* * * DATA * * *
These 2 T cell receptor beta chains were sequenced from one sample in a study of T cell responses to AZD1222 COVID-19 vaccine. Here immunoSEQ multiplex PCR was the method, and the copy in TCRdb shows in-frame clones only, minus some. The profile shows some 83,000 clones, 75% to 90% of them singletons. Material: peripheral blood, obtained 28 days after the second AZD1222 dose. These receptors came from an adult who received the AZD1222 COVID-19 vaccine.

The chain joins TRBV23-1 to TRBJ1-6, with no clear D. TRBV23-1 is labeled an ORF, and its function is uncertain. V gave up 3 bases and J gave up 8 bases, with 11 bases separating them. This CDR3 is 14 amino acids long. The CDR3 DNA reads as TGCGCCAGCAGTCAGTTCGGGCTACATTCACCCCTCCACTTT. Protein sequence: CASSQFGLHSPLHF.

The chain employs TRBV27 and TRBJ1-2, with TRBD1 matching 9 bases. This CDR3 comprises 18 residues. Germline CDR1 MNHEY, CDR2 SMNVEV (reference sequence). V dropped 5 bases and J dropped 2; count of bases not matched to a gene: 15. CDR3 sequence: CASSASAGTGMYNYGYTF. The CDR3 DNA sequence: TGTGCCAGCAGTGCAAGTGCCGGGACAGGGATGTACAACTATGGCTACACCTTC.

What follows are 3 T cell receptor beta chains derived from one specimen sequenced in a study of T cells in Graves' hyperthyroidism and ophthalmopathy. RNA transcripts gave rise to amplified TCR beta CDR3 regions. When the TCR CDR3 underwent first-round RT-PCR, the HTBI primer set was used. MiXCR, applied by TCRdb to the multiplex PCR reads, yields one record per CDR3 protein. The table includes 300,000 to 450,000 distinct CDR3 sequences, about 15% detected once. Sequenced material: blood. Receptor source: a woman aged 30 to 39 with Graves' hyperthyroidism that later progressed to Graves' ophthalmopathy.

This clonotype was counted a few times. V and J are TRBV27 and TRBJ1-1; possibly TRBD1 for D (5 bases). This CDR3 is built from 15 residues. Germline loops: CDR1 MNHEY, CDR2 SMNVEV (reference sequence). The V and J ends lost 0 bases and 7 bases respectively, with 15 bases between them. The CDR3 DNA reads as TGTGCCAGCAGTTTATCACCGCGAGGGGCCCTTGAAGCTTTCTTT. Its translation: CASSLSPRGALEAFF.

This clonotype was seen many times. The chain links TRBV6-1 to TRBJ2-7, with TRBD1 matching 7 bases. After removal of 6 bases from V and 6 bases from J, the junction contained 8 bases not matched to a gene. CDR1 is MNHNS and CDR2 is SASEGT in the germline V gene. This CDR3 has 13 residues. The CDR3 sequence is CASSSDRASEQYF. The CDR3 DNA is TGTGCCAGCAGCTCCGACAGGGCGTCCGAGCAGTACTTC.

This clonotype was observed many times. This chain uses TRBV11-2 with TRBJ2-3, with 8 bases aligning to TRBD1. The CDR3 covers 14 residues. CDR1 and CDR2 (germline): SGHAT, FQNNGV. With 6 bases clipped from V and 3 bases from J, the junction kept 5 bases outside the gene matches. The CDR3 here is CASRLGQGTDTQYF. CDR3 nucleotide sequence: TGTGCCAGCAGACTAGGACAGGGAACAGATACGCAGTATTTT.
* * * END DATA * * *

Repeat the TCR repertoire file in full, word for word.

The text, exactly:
These 2 T cell receptor beta chains were sequenced from one sample in a study of T cell responses to AZD1222 COVID-19 vaccine. Here immunoSEQ multiplex PCR was the method, and the copy in TCRdb shows in-frame clones only, minus some. The profile shows some 83,000 clones, 75% to 90% of them singletons. Material: peripheral blood, obtained 28 days after the second AZD1222 dose. These receptors came from an adult who received the AZD1222 COVID-19 vaccine.

The chain joins TRBV23-1 to TRBJ1-6, with no clear D. TRBV23-1 is labeled an ORF, and its function is uncertain. V gave up 3 bases and J gave up 8 bases, with 11 bases separating them. This CDR3 is 14 amino acids long. The CDR3 DNA reads as TGCGCCAGCAGTCAGTTCGGGCTACATTCACCCCTCCACTTT. Protein sequence: CASSQFGLHSPLHF.

The chain employs TRBV27 and TRBJ1-2, with TRBD1 matching 9 bases. This CDR3 comprises 18 residues. Germline CDR1 MNHEY, CDR2 SMNVEV (reference sequence). V dropped 5 bases and J dropped 2; count of bases not matched to a gene: 15. CDR3 sequence: CASSASAGTGMYNYGYTF. The CDR3 DNA sequence: TGTGCCAGCAGTGCAAGTGCCGGGACAGGGATGTACAACTATGGCTACACCTTC.

What follows are 3 T cell receptor beta chains derived from one specimen sequenced in a study of T cells in Graves' hyperthyroidism and ophthalmopathy. RNA transcripts gave rise to amplified TCR beta CDR3 regions. When the TCR CDR3 underwent first-round RT-PCR, the HTBI primer set was used. MiXCR, applied by TCRdb to the multiplex PCR reads, yields one record per CDR3 protein. The table includes 300,000 to 450,000 distinct CDR3 sequences, about 15% detected once. Sequenced material: blood. Receptor source: a woman aged 30 to 39 with Graves' hyperthyroidism that later progressed to Graves' ophthalmopathy.

This clonotype was counted a few times. V and J are TRBV27 and TRBJ1-1; possibly TRBD1 for D (5 bases). This CDR3 is built from 15 residues. Germline loops: CDR1 MNHEY, CDR2 SMNVEV (reference sequence). The V and J ends lost 0 bases and 7 bases respectively, with 15 bases between them. The CDR3 DNA reads as TGTGCCAGCAGTTTATCACCGCGAGGGGCCCTTGAAGCTTTCTTT. Its translation: CASSLSPRGALEAFF.

This clonotype was seen many times. The chain links TRBV6-1 to TRBJ2-7, with TRBD1 matching 7 bases. After removal of 6 bases from V and 6 bases from J, the junction contained 8 bases not matched to a gene. CDR1 is MNHNS and CDR2 is SASEGT in the germline V gene. This CDR3 has 13 residues. The CDR3 sequence is CASSSDRASEQYF. The CDR3 DNA is TGTGCCAGCAGCTCCGACAGGGCGTCCGAGCAGTACTTC.

This clonotype was observed many times. This chain uses TRBV11-2 with TRBJ2-3, with 8 bases aligning to TRBD1. The CDR3 covers 14 residues. CDR1 and CDR2 (germline): SGHAT, FQNNGV. With 6 bases clipped from V and 3 bases from J, the junction kept 5 bases outside the gene matches. The CDR3 here is CASRLGQGTDTQYF. CDR3 nucleotide sequence: TGTGCCAGCAGACTAGGACAGGGAACAGATACGCAGTATTTT.